"The second protein-folding problem is the one I find most intriguing," he said. "How, exactly, do real proteins fold? Does a given amino acid sequence follow a well-defined path or a multitude of paths to a final state? Can that path be modified? The aberrant shapes of prions or of proteins that play a role in the formation of Alzheimer's plaques in the brain--can ways be found to inhibit their transition from native structures or to drive them away from nonproductive or disease-forming states?" Attention to the chemical physics of folding, he noted, has produced a general framework focusing on the "protein-folding energy landscape," which he will be exploring in the course of the alpha project.

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    THE FOLDING FUNNEL

    The physics of protein folding has been elaborated recently by a number of investigators, notably evolving from the early work of Peter G. Wolynes of the School of Chemical Sciences at the University of Illinois and follow-on simulations of José N. Onuchic of the Physics Department at UC San Diego. Working with them and with experimentalist Martin Gruebele, also from Illinois, Brooks has used his molecular dynamics studies of small proteins to illuminate the new aspects of the physics involved.

    "A full understanding of the folding process requires a global view of the energy landscape on which proteins fold," Brooks said. The vast conformational space available to the unfolded protein chain rules out random searching to find the correct folded structure. Yet proteins fold on timescales ranging from less than a second to a few minutes, so they obviously drive or are driven rather quickly toward the native state. "Theoretically, folding can be described as the descent of the folding chain down a 'folding funnel,' with local roughness of the funnel reflecting the potential for transient trapping in local minima and the overall slope of the funnel representing the thermodynamic drive to the native state," Brooks said (Figure 1). "A key notion is that, in all but the final stages of folding, there exists an ensemble of structures--protein folding consequently occurs via multiple pathways."

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    EFFECTS OF SECONDARY STRUCTURE

    Brooks and colleagues have performed numerous all-atom molecular dynamics simulations of small proteins in explicit solvent to map out the folding free energy landscape along various coordinates. These include the radius of gyration (a measure of the compactness of the molecule) and the fraction of native "contacts" (the coalescence of residues distant in sequence, a measure of the final, folded-up "tertiary" structure).

    The way in which different proteins fold may be related to the predominance of one or another kind of secondary structure in the protein. The main elements of secondary structure are the * helix, in which the polypeptide backbone chain of the protein traces a right-handed helical path, and the ß sheet, which consists of two or more straight extended polypeptide chains adjacent to one another(Figure 2).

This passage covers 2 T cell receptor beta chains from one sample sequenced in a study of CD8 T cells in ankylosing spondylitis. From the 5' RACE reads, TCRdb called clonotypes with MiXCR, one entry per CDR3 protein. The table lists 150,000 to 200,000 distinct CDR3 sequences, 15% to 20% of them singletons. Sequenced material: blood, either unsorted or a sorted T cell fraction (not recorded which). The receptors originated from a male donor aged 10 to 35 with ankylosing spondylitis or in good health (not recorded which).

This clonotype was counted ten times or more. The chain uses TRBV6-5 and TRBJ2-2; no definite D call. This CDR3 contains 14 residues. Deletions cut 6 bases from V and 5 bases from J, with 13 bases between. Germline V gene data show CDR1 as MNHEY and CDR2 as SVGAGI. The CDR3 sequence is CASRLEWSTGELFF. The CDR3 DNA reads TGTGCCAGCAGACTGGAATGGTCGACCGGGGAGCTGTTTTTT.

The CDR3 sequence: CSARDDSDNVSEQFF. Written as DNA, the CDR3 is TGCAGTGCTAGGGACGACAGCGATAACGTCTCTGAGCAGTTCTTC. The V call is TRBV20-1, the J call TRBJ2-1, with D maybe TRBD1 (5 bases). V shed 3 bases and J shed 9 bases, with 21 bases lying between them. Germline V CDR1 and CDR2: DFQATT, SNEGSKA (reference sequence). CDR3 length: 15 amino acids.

"The topology of the protein native state definitely appears to influence the folding mechanism," Brooks said. In all-* proteins, the formation of the tertiary (native) structure occurs concurrently with the formation of secondary structure. In a mixed */ß protein, a general collapse (reduction in radius of gyration) occurs first, followed by evolution toward the native state.

    Most recently, working with postdoctoral colleague Badry D. Bursulaya, Brooks has calculated the folding free-energy surface of a designed, three-stranded ß sheet protein called Betanova. The calculations were performed on 64 processors of the Cray T3E at SDSC, which took about one hour to calculate the molecular dynamics for 60 picoseconds. Brooks and Bursulaya investigated about 75 initial states, simulating each for 400 picoseconds. "Here we found a distinct two-stage collapse," Brooks said, like the mixed */ß system. "Water was present in the protein core until late in the simulations, and its expulsion from the interior coincided with the formation of secondary structure."

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    BECOMING LEGION

    The Brooks group has long been aware of the implications of their studies in terms of computer usage, and they began working on ways to use their codes on multiple parallel systems in the late 1980s. "Now we've been helping them take advantage of the Legion metacomputing system," said Andrew Grimshaw. He and Holcomb have worked with Brooks and Crowley to "Legionize" the CHARMM and AMBER codes. "We've run CHARMM simultaneously on an SGI cluster and our Centurion cluster here at Virginia," Grimshaw said. "We expect to run it similarly on all available parallel platforms within the Legion testbed." Holcomb has also developed a graphical user interface for the Legion/CHARMM system, which was demonstrated at the Fall Internet2 meeting in Seattle in October and which may be seen at the Legion booth at SC99 in Portland, Oregon, in November.

    "Ultimately, the objective is to be able to predict protein structure directly from the amino acid sequence as much as possible," Brooks said. "Our alpha project is designed to help us get there while observing first principles." --MM *